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Youth Exposure to Violence Prevention Programs in a National Sample

NCJ Number
Child Abuse and Neglect Volume: 38 Issue: 4 Dated: April 2014 Pages: 677-686
David Finkelhor; Jennifer Vanderminden; Heather Turner; Anne Shattuck; Sherry Hamby
Date Published
April 2014
10 pages
Based on a national sample of 3,391 children ages 5-17, this study assessed how many children and youth had ever been exposed to a violence-prevention program.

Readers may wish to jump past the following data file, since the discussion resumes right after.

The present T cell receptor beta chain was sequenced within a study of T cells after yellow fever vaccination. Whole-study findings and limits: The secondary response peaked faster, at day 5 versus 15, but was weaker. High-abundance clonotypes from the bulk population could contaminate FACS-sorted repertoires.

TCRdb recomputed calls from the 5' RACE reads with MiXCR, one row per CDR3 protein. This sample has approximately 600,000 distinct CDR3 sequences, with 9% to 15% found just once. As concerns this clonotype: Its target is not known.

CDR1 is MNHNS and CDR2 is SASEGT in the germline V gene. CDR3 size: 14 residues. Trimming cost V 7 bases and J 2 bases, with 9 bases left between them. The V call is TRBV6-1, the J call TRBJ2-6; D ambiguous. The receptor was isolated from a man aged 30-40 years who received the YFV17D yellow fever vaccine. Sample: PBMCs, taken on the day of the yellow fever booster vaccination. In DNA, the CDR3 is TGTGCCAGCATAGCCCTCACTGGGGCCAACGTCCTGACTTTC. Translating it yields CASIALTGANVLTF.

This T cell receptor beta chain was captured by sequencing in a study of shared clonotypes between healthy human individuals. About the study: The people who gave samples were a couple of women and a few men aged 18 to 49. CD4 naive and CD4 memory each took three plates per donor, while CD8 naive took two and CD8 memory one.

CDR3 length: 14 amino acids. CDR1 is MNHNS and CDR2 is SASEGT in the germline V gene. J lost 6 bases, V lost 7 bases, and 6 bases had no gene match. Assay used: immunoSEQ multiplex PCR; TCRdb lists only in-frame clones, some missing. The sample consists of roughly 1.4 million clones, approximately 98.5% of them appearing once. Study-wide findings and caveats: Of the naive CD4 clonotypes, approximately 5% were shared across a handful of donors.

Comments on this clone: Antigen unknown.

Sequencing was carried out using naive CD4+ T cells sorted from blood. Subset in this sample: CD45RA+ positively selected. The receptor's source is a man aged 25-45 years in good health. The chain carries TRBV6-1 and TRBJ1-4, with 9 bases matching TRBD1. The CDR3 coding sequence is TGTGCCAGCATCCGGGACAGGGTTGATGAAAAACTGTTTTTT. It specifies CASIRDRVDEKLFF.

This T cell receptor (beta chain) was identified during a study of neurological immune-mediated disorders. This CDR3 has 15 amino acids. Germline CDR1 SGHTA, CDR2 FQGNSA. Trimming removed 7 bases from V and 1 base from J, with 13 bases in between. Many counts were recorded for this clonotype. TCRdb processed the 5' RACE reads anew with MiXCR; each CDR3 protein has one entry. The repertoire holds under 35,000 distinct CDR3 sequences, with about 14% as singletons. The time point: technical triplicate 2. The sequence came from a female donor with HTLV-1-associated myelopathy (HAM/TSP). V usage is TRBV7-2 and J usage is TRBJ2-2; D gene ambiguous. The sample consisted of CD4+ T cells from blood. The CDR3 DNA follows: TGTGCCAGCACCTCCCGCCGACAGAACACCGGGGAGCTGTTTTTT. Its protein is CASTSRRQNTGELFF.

Sixty-five percent of the children and youth had ever been exposed to a violence-prevention program, 55 percent in the past year. Bullying was the most frequent of the five most common topics of such programs, with 55 percent of the children having participated in a bullying prevention program. Twenty-one percent had been exposed to sexual assault prevention programming; and approximately one-third had been exposed to dating-violence prevention programming. Based on information from children's most recent program exposure, a majority of the programs (59 percent) involved single day curricula. Most (72 percent) gave children information to take home, and 64 percent of children discussed the program with parents; however, only 40 percent of the programs gave children the opportunity to practice skills, and only 18 percent invited parents to come in for a meeting about the program. Large percentages of the programs addressed healthy and respectful relationships, warning signs for dangerous situations, and ways of resolving conflict. The most widespread content involved the response of telling an adult about the victimization (88 percent). There was a decline in the quality of programs for the oldest teens (15-17), and this age group rated the programs as less helpful than did younger children. The findings about the possible positive effects of violence-prevention programs were encouraging; however, the authors caution that this was not an experimental or longitudinal study, so it was not designed to measure programming effects. The primary foundation of the study design was a nationwide sampling frame of residential telephone numbers from which a sample of telephone numbers was drawn by random digit dialing. 4 tables, 1 figure, 20 references, and appended study questionnaire